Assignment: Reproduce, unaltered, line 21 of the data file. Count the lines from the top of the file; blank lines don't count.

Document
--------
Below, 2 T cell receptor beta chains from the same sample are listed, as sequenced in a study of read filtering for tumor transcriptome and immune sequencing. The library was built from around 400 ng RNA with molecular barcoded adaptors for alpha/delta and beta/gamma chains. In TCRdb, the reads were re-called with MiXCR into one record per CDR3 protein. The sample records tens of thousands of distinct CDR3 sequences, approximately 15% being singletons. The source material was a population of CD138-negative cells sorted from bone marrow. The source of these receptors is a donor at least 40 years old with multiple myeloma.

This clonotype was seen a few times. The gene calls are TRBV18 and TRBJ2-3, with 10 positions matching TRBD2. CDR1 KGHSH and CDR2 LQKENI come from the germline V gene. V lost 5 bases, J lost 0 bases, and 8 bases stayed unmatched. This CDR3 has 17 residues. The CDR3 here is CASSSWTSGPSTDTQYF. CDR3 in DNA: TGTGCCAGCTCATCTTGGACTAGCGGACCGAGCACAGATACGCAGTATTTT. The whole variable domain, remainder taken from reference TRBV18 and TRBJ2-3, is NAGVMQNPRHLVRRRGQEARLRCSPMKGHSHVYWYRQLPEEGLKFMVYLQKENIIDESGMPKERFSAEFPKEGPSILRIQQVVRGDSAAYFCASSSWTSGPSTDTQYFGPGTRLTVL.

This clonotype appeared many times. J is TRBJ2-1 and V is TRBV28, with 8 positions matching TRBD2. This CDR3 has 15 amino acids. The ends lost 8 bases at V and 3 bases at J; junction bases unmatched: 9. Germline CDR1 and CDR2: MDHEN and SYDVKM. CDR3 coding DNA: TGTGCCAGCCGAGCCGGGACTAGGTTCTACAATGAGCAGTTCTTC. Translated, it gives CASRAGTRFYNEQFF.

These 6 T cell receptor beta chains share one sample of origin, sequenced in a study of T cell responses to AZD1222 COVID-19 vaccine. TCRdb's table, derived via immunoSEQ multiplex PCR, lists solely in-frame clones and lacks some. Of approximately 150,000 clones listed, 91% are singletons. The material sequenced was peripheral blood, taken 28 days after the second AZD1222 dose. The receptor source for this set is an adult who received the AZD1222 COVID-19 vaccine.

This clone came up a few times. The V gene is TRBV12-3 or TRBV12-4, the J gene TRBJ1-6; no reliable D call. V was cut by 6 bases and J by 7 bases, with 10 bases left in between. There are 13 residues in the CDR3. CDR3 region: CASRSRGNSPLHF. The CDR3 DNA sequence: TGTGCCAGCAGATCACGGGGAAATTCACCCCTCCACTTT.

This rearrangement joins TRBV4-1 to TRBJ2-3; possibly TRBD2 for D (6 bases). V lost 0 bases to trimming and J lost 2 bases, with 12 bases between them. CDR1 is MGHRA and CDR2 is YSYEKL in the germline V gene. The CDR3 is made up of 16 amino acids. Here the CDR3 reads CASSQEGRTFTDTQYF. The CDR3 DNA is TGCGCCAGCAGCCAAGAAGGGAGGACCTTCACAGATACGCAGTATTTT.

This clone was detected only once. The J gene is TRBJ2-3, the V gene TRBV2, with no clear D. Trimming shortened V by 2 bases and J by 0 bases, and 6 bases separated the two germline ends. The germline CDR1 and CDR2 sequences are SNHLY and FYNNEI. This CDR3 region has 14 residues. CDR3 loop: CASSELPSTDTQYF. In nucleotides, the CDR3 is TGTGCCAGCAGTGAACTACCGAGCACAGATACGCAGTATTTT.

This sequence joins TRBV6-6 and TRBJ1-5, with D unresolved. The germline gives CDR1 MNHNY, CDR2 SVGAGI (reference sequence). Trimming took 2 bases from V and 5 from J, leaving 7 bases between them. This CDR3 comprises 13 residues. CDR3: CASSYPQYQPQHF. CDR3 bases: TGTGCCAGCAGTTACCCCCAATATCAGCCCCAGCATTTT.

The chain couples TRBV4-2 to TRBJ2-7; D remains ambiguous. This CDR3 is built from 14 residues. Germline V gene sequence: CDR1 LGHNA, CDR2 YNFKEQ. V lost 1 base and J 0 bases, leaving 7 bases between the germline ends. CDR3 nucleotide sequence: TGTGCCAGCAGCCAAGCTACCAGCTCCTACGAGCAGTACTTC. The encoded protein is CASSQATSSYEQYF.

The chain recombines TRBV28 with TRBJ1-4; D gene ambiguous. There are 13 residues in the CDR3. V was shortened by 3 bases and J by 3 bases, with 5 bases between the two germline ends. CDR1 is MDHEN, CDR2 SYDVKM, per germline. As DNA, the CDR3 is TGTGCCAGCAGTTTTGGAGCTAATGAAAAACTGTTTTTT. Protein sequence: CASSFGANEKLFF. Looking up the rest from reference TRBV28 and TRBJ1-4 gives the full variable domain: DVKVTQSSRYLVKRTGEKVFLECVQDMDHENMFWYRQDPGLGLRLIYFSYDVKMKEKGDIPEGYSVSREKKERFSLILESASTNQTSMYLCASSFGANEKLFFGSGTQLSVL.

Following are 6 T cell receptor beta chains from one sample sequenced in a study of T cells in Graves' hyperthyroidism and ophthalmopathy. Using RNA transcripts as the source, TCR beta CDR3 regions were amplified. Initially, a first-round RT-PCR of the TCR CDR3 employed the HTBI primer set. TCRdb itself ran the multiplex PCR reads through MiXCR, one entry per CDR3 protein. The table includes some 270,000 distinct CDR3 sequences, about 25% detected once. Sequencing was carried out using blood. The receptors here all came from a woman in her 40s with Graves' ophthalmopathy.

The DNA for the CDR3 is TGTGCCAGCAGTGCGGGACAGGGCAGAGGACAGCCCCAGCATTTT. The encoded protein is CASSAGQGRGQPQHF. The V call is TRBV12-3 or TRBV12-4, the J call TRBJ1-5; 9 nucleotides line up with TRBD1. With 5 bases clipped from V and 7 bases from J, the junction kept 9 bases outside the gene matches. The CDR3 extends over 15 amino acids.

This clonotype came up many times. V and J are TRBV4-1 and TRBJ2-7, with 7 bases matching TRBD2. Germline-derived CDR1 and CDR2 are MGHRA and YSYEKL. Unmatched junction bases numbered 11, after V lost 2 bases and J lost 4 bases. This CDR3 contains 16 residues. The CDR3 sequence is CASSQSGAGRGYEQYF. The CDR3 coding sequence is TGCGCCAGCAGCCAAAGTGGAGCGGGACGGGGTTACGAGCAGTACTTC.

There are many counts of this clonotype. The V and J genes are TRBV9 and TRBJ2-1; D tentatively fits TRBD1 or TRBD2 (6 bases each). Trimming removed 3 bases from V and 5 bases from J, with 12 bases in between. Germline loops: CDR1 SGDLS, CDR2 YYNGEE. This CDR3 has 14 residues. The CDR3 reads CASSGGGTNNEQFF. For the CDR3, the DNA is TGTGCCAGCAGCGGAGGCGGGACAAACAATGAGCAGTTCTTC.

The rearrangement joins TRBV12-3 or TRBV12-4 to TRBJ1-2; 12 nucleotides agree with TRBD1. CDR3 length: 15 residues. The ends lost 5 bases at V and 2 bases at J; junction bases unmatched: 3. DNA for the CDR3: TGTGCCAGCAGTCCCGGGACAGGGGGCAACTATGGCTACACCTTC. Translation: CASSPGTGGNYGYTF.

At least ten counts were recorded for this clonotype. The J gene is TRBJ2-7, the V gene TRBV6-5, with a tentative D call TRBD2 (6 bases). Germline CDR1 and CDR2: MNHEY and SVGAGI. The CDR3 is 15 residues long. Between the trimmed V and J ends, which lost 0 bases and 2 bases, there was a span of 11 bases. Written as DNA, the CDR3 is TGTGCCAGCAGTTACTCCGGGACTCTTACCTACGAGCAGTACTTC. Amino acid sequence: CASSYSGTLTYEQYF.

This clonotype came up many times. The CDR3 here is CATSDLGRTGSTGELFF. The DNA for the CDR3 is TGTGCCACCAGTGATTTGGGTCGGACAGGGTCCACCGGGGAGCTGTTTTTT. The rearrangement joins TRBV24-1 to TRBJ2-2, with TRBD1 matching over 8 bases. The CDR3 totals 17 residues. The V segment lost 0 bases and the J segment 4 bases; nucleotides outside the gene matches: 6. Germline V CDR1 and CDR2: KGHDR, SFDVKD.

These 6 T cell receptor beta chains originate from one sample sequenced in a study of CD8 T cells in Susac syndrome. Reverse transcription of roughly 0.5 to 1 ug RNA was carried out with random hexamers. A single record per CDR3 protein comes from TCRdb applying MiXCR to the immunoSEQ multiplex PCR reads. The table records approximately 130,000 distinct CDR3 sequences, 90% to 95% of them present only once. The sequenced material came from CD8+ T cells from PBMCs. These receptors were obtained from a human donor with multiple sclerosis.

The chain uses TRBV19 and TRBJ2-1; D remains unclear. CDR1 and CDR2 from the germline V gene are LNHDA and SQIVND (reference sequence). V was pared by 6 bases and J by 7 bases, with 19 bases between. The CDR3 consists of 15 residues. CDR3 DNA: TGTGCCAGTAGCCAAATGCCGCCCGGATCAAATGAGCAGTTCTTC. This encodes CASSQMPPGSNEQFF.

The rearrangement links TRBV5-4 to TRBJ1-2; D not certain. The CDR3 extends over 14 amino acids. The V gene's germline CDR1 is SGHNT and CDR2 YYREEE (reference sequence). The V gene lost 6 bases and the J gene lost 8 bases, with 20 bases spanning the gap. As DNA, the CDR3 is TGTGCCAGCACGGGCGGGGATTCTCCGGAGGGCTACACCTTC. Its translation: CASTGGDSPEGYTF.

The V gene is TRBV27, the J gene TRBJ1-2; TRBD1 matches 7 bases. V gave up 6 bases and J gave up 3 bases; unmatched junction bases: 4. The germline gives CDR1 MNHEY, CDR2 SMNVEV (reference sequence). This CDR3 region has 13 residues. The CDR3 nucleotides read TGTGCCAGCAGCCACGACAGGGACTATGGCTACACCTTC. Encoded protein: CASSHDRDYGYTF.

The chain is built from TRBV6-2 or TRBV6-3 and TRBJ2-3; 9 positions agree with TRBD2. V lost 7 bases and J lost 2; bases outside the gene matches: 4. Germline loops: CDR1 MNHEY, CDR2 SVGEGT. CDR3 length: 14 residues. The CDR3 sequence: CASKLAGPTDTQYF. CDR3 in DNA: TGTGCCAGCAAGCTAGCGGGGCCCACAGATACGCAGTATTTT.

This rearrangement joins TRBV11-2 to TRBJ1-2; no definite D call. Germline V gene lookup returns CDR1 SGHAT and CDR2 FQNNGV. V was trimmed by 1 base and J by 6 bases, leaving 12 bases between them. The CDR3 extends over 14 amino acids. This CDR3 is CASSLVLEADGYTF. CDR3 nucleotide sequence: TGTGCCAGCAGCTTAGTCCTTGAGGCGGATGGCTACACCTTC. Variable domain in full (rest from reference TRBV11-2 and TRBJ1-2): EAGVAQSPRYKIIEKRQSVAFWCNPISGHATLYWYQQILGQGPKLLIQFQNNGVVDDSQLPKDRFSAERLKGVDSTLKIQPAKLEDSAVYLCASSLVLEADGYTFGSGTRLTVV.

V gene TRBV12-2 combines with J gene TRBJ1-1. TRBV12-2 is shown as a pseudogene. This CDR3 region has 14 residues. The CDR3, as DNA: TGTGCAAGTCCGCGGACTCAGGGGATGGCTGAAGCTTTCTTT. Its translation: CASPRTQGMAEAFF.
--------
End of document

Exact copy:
The V gene is TRBV27, the J gene TRBJ1-2; TRBD1 matches 7 bases. V gave up 6 bases and J gave up 3 bases; unmatched junction bases: 4. The germline gives CDR1 MNHEY, CDR2 SMNVEV (reference sequence). This CDR3 region has 13 residues. The CDR3 nucleotides read TGTGCCAGCAGCCACGACAGGGACTATGGCTACACCTTC. Encoded protein: CASSHDRDYGYTF.